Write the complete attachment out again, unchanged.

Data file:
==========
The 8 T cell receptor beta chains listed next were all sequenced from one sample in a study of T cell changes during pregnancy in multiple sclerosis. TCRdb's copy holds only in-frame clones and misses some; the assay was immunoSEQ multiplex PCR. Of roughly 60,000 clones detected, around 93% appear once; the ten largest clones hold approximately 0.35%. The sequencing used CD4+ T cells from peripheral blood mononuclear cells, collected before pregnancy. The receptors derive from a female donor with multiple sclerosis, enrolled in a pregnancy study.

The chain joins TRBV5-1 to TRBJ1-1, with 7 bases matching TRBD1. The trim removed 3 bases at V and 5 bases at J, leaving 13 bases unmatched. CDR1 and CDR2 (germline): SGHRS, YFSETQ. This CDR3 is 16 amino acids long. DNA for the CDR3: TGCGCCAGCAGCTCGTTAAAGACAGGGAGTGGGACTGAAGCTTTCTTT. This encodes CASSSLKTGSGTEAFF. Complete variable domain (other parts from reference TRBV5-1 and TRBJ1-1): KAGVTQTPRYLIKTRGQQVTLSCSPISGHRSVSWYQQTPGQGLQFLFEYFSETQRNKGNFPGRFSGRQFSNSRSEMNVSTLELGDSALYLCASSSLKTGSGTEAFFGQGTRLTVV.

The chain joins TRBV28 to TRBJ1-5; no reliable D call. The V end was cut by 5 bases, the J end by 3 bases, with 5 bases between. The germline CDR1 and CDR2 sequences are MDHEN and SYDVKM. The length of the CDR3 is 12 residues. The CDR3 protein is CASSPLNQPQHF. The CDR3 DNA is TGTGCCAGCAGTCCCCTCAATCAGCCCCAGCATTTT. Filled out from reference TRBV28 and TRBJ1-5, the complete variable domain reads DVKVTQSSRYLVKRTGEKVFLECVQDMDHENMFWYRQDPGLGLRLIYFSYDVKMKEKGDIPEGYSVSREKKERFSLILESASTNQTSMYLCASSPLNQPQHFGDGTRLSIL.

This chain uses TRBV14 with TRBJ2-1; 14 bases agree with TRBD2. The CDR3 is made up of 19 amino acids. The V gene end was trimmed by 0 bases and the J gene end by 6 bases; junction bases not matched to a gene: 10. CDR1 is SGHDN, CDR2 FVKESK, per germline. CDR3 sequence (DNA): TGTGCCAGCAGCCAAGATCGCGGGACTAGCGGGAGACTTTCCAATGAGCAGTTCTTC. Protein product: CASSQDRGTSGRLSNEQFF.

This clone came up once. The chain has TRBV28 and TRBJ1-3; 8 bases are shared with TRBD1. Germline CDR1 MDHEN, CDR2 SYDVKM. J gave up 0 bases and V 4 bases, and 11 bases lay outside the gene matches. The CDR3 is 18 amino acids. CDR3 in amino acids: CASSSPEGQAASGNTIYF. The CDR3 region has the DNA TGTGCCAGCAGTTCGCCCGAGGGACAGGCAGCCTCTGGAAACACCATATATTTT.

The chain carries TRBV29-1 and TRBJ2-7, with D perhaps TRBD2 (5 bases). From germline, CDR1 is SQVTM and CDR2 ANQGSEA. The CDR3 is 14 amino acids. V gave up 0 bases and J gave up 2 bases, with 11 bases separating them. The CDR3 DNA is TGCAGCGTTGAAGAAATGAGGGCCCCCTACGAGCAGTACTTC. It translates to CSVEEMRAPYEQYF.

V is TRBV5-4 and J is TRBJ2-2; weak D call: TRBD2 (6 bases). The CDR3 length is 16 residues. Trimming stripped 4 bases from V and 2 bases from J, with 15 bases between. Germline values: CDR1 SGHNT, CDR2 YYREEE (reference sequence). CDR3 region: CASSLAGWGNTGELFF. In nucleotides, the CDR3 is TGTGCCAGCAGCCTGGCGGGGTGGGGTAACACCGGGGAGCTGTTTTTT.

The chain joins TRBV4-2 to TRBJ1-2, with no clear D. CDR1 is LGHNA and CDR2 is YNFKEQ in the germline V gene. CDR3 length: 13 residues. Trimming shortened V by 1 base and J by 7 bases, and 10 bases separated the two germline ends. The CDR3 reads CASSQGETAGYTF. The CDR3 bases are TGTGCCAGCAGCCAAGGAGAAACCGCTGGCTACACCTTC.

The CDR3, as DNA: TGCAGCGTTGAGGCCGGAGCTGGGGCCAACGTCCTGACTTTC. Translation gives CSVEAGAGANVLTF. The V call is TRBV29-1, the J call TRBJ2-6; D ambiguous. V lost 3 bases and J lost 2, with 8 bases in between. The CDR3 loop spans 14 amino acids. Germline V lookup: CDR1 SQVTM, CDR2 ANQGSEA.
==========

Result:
The 8 T cell receptor beta chains listed next were all sequenced from one sample in a study of T cell changes during pregnancy in multiple sclerosis. TCRdb's copy holds only in-frame clones and misses some; the assay was immunoSEQ multiplex PCR. Of roughly 60,000 clones detected, around 93% appear once; the ten largest clones hold approximately 0.35%. The sequencing used CD4+ T cells from peripheral blood mononuclear cells, collected before pregnancy. The receptors derive from a female donor with multiple sclerosis, enrolled in a pregnancy study.

The chain joins TRBV5-1 to TRBJ1-1, with 7 bases matching TRBD1. The trim removed 3 bases at V and 5 bases at J, leaving 13 bases unmatched. CDR1 and CDR2 (germline): SGHRS, YFSETQ. This CDR3 is 16 amino acids long. DNA for the CDR3: TGCGCCAGCAGCTCGTTAAAGACAGGGAGTGGGACTGAAGCTTTCTTT. This encodes CASSSLKTGSGTEAFF. Complete variable domain (other parts from reference TRBV5-1 and TRBJ1-1): KAGVTQTPRYLIKTRGQQVTLSCSPISGHRSVSWYQQTPGQGLQFLFEYFSETQRNKGNFPGRFSGRQFSNSRSEMNVSTLELGDSALYLCASSSLKTGSGTEAFFGQGTRLTVV.

The chain joins TRBV28 to TRBJ1-5; no reliable D call. The V end was cut by 5 bases, the J end by 3 bases, with 5 bases between. The germline CDR1 and CDR2 sequences are MDHEN and SYDVKM. The length of the CDR3 is 12 residues. The CDR3 protein is CASSPLNQPQHF. The CDR3 DNA is TGTGCCAGCAGTCCCCTCAATCAGCCCCAGCATTTT. Filled out from reference TRBV28 and TRBJ1-5, the complete variable domain reads DVKVTQSSRYLVKRTGEKVFLECVQDMDHENMFWYRQDPGLGLRLIYFSYDVKMKEKGDIPEGYSVSREKKERFSLILESASTNQTSMYLCASSPLNQPQHFGDGTRLSIL.

This chain uses TRBV14 with TRBJ2-1; 14 bases agree with TRBD2. The CDR3 is made up of 19 amino acids. The V gene end was trimmed by 0 bases and the J gene end by 6 bases; junction bases not matched to a gene: 10. CDR1 is SGHDN, CDR2 FVKESK, per germline. CDR3 sequence (DNA): TGTGCCAGCAGCCAAGATCGCGGGACTAGCGGGAGACTTTCCAATGAGCAGTTCTTC. Protein product: CASSQDRGTSGRLSNEQFF.

This clone came up once. The chain has TRBV28 and TRBJ1-3; 8 bases are shared with TRBD1. Germline CDR1 MDHEN, CDR2 SYDVKM. J gave up 0 bases and V 4 bases, and 11 bases lay outside the gene matches. The CDR3 is 18 amino acids. CDR3 in amino acids: CASSSPEGQAASGNTIYF. The CDR3 region has the DNA TGTGCCAGCAGTTCGCCCGAGGGACAGGCAGCCTCTGGAAACACCATATATTTT.

The chain carries TRBV29-1 and TRBJ2-7, with D perhaps TRBD2 (5 bases). From germline, CDR1 is SQVTM and CDR2 ANQGSEA. The CDR3 is 14 amino acids. V gave up 0 bases and J gave up 2 bases, with 11 bases separating them. The CDR3 DNA is TGCAGCGTTGAAGAAATGAGGGCCCCCTACGAGCAGTACTTC. It translates to CSVEEMRAPYEQYF.

V is TRBV5-4 and J is TRBJ2-2; weak D call: TRBD2 (6 bases). The CDR3 length is 16 residues. Trimming stripped 4 bases from V and 2 bases from J, with 15 bases between. Germline values: CDR1 SGHNT, CDR2 YYREEE (reference sequence). CDR3 region: CASSLAGWGNTGELFF. In nucleotides, the CDR3 is TGTGCCAGCAGCCTGGCGGGGTGGGGTAACACCGGGGAGCTGTTTTTT.

The chain joins TRBV4-2 to TRBJ1-2, with no clear D. CDR1 is LGHNA and CDR2 is YNFKEQ in the germline V gene. CDR3 length: 13 residues. Trimming shortened V by 1 base and J by 7 bases, and 10 bases separated the two germline ends. The CDR3 reads CASSQGETAGYTF. The CDR3 bases are TGTGCCAGCAGCCAAGGAGAAACCGCTGGCTACACCTTC.

The CDR3, as DNA: TGCAGCGTTGAGGCCGGAGCTGGGGCCAACGTCCTGACTTTC. Translation gives CSVEAGAGANVLTF. The V call is TRBV29-1, the J call TRBJ2-6; D ambiguous. V lost 3 bases and J lost 2, with 8 bases in between. The CDR3 loop spans 14 amino acids. Germline V lookup: CDR1 SQVTM, CDR2 ANQGSEA.